RIU-sponsored workshop advocates wider bio-pesticide use in West Africa
21 March 2012
Bio-pesticides and their role in modern pest managementin West & Central Africa were explored at a workshop
organised by the Ghana Environmental Protection Agency (EPA) and the Kenyan Real IPM company in March 2012. The DFID-funded Research Into Use programme sponsored the event.
The workshop was designed to familiarise farmers, plant protection products dealers, researchers and regulatory authorities on the progress being made on bio-pesticides and opportunities for the future.
Delegates included representatives of Sahelian pesticides committee (CSP), the Central Africa Interstates Pesticides Committee (CPAC) and the Ivory Coast Ministry of Agriculture who were sponsored to attend by COLEACP-PIP
, who were also present at the meeting.
The event was an important opportunity to share results of recent bio-pesticides research in Ghana with other countries in the region. Central to the workshop were presentations by Henry Wainwright
of Real IPM
Kenya; John A Pwamang
of the Environmental Protection Agency
(the regulatory body) and Professor Ofuso Anim, University of Ghana
. The university previously undertook efficacy testing of the RIU-backed fungal and baculovirus-based.
|RIU supported bio-pesticides produced by the Real IPM Company (Kenya) Ltd and Kenya Biologics Ltd
|Baculoviruses (Kenya Biologics)
||for control of bollworms (Helicoverpaarmigera) and DBM (Plutellaxylostella)
|Trichoderma asperellum (Real IPM)
||a fungus for control of Phytophthora spp. in pineapple and black pod disease in cocoa
|Metarhizium anisopliae (Real IPM)
||a fungus for control of mealybug in papaya
COLEACP-PIP presented an overview of its current bio-pesticide-related activities. It is actively researching and developing a wider range of options that are safe for growers, consumers and the environment. Trends in the EU and international markets suggest that pressures may increase on growers to use integrated and alternative pest control strategies to ensure sustainable production and safe food, with minimal pesticides residues in fruit and vegetables both for export and local markets.
The workshop looked at the broader regulatory environment for bio-pesticides in West and Central Africa.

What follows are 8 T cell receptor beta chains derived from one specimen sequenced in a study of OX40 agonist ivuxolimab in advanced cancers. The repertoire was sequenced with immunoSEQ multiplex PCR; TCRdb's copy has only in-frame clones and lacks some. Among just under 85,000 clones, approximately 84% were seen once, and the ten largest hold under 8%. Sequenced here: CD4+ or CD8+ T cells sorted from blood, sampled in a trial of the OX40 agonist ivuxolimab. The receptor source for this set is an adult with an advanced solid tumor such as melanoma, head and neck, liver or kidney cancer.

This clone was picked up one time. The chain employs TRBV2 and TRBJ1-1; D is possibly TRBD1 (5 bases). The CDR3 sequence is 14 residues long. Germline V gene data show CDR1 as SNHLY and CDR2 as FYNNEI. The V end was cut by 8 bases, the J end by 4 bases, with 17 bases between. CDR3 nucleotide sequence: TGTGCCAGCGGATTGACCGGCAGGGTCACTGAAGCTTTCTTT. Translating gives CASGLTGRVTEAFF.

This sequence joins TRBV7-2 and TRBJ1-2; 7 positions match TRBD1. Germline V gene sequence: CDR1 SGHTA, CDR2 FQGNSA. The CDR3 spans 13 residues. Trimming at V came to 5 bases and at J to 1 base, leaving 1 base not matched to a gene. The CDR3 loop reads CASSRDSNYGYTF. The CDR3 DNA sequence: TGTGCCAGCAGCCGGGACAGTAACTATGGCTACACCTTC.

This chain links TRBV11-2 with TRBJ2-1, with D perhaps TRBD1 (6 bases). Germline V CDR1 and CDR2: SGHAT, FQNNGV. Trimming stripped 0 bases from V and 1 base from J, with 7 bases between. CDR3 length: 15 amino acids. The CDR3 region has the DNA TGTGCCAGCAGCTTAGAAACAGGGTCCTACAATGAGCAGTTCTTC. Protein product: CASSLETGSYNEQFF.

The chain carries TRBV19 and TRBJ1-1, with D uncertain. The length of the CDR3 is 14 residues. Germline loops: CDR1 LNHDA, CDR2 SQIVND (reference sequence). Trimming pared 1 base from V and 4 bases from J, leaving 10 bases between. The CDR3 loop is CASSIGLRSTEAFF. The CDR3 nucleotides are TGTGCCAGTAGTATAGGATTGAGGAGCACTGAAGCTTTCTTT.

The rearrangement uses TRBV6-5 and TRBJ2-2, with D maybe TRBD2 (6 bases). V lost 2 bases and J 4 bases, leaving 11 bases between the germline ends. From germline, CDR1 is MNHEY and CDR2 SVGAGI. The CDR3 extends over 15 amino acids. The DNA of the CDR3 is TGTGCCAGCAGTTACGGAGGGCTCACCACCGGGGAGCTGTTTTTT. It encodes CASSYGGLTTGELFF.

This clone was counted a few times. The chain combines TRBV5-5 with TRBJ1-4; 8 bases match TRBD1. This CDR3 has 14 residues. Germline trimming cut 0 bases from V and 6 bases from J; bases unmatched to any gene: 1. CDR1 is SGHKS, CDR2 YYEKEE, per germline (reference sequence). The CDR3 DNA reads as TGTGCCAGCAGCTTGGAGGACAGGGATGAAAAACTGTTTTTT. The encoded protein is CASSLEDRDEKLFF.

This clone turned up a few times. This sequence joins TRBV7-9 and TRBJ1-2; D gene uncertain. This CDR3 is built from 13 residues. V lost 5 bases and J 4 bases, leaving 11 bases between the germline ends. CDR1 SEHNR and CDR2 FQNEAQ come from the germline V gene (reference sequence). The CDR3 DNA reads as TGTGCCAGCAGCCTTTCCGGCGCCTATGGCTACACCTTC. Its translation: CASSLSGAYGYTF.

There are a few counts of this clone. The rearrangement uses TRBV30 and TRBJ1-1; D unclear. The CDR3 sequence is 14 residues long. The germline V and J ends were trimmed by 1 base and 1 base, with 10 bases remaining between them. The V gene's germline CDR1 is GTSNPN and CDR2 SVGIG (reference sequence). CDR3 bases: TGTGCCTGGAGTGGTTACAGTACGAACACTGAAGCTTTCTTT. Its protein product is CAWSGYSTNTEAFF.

Registration of biopesticides in Ghana, Sahel,
and Central African countries was considered. This established the lack of bio-pesticide registrations in the region compared to conventional plant protection products.
And the workshop noted that bio-pesticides are increasingly important in agriculture and medical vector control, but distinct modes of action, performance, storage and use mean that a different approach is needed for registration and regulation compared to synthetic chemical counterparts.
Participants discussed the need to have systems in place to ensure that new and potentially valuable products are registered and made available to growers as rapidly and efficiently as possible.
Henry Wainwright of Real IPM, said:
"In our presentation we were able to tell the story of an all African affair. Bio-pesticides researched, developed, commercialised and used in Africa. This has been a great partnership between the public and private sectors involving agencies ICIPE, NRI and CABI with ourselves and our distributer Wienco.
This is not an overnight success story. There has been some 20 years of public support. This included support for the Environment Protection Agency in Ghana to development, in 2005, guidelines for the bio-pesticide registration. This was funded through the DFID Crop Protection Programme - which was the forerunner to Research Into Use.
We now have products approved for use in Ghana, which are being applied by large-scale producers. There is however much more potential for bio-pesticides. We need to overcome some the barriers to uptake - such as drivers for adoption, application, packaging and pricing. And the governments of the region may want to explore reciprocal arrangements for registration. But through the DFID RIU funded project we have made major strives towards the adoption and commercial exploitation of a much greener pest control approach. This is healthier for local consumption and may be a lifeline for keeping open European and international markets where crop residues are taken very seriously."
Recommendations for taking forward bio-pesticides taken from the workshop presentation by John A Pwamang
, Pesticides Registrar, Environment Protection Agency, Ghana:
- Establish lobby groups armed with detailed information on negative impacts of pesticides, which can be used to substantiate proposals and request for more funds to support integrated pest management (IPM), in order to reduce use of hazardous synthetic chemical pesticides.
- Diversify the sources of funds for IPM at national and district levels, through collection of levies from pesticide distributors and traders.
- Focus attention for developing IPM packages on key crops such as vegetables.
- Mainstream participatory approach in agricultural extension.
- Create general awareness on the benefits of IPM for all sectors of the community.
- Encourage organic production of fruits and vegetables and cocoa, for local consumption.
- Encourage production and distribution of biological agents and botanicals.
- Substantiate claims made by farmers that crops such as cassava, plantain, yam are produced organically by default.
- Generate information through research to support IPM packages, as well as linking the researchers directly with farmers and extension agents.